The smaller the dielectric constant of the medium, the greater the amplitude of the reflected signal. For the medium with low dielectric constant (1.2≤εr≤2.5), the guided wave radar level gauge can be selected for powdery or volatile medium.
Some substances hinder or absorb electromagnetic waves in the gas phase, and there are substances in the gas phase that weaken electromagnetic waves. For example, dust, powder (graphite, iron alloy, etc.) with high conductivity, or volatile media. For example, the dielectric constant of liquid ammonia is at room temperature 25 ℃. It is 14.9, which is a conductive medium and can be measured effectively.
The advanced Guided Wave Radar Level Meter is especially suitable for measuring a variety of powders. And liquids with inclined liquid levels caused by vortices.
Because the reflected wave does not depend on a “flat” surface to reflect the echo, microwave safe transmission makes the medium surface condition less affected. Disturbed liquid surface or foam formation, as well as different curved surfaces or furnace outlet will not affect the measurement. Therefore the Guided Wave Radar Level Meter also has a good measurement effect in turbulent situations.
From the perspective of measurement range, the medium with higher dielectric constant has better reflection performance and is suitable for longer measurement range. Guided Wave Radar Level Meter adopts two-wire loop power supply, 24V (DC) or 220V (AC) liquid level transmitter, low energy consumption, and meets the control level process requirements.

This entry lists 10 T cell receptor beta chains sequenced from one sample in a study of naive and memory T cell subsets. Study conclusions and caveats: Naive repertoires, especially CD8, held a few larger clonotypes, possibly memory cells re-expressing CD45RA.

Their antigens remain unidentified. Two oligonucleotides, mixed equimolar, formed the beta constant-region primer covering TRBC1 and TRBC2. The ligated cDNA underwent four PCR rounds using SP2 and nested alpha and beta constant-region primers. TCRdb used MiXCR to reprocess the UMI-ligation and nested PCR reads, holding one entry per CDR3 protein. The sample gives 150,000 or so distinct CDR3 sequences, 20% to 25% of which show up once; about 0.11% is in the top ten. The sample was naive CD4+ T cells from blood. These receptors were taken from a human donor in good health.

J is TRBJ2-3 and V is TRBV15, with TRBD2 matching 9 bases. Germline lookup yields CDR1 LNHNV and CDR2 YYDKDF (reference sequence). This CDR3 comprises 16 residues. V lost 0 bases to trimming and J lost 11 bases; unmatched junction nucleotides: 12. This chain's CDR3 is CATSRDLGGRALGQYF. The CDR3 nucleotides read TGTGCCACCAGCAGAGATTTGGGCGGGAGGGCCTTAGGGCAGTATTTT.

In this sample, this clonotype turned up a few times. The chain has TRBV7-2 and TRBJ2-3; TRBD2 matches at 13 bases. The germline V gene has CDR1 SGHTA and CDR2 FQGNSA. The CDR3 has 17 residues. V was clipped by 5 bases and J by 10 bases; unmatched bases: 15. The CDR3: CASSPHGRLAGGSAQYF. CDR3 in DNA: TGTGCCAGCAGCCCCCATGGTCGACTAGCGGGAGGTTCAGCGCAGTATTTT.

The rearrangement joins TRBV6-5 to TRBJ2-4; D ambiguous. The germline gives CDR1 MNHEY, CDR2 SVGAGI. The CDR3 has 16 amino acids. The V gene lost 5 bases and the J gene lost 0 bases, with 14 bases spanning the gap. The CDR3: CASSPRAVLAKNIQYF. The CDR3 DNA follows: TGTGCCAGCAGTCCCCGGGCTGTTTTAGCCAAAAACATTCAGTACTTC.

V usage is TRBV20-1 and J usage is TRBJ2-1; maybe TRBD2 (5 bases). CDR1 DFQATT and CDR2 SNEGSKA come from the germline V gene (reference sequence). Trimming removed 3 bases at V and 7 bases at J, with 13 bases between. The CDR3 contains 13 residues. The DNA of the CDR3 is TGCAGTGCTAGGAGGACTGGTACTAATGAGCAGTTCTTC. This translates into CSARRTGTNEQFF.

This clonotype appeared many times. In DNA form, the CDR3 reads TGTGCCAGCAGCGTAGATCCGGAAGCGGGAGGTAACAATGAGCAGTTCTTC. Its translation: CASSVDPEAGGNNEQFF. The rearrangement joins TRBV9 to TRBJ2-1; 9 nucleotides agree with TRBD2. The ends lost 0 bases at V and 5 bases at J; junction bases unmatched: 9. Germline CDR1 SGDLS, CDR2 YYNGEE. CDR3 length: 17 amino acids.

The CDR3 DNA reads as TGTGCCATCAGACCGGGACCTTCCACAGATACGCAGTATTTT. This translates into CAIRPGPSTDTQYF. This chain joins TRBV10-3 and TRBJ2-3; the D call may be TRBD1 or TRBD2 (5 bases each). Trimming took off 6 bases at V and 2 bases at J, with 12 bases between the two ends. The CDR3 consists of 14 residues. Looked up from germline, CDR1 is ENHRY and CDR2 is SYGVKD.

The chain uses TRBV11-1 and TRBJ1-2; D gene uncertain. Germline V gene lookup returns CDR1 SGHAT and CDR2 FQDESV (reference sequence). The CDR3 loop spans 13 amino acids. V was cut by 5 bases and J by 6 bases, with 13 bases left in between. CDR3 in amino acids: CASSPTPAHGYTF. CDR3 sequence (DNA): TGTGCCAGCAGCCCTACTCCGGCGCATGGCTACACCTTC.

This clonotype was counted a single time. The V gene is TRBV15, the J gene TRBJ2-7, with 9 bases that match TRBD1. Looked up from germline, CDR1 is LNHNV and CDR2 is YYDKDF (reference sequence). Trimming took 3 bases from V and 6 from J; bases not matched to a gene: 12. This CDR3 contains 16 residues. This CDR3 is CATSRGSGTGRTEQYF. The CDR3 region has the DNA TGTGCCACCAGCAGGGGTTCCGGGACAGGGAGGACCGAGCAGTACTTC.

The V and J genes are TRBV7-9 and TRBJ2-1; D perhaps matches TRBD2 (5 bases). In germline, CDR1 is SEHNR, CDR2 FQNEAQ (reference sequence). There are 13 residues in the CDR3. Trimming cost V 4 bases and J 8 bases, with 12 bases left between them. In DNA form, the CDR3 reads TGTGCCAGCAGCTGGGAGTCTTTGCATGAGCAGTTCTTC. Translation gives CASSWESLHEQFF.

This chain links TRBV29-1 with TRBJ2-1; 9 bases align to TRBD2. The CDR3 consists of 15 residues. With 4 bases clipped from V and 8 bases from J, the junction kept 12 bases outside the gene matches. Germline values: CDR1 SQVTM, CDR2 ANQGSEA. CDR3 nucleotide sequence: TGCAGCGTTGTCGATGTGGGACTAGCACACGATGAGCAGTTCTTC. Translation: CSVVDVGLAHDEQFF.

Influence Of Dielectric Constant On Radar Level Meter
The Radar Level Meter adopts the principle of transmit-reflection-receive. The antenna of the Radar Level Meter emits electromagnetic waves. These electromagnetic waves are reflected by the surface of the measured object and then received by the antenna. The time from emission to reception of electromagnetic waves is proportional to the distance to the liquid surface.
In the measurement of Radar Level Meter, the measured medium needs to provide sufficient radar reflection signal. In general, the higher the dielectric constant, the stronger the reflected signal. The farther away the target is, the greater the intensity of the reflection is required. In order to have sufficient signal back to the radar transmitter.
When the radar wave reaches the liquid level surface and is reflected. The radar wave will be absorbed and attenuated. When the attenuation is too much, the radar level gauge will not receive enough signal, resulting in inaccurate measurement. This is the dielectric constant of the measured medium. Effects of radar level gauge measurements.
From this point of view, the dielectric constant has an effect on the Radar Level Meter measurement. However, this problem has been well resolved.
The Radar Level Meter can also perform interface measurements, especially on oil-water interfaces.
Principle: When measuring the interface, the part of the pulse that is not reflected on the surface of the upper product will continue down to the surface of the lower product, and then be reflected back.
The requirements for the dielectric constant when the Radar Level Meter measures the interface are as follows:
(1) The dielectric constant of the upper product must be known and must not be changed;
(2) The difference between the dielectric constants of the two products must be greater than 6;
(3) Mainly used in the interface between oil-water liquid and water/water-like liquid with lower dielectric constant of the upper layer (<3) and higher dielectric constant of the lower product (>20).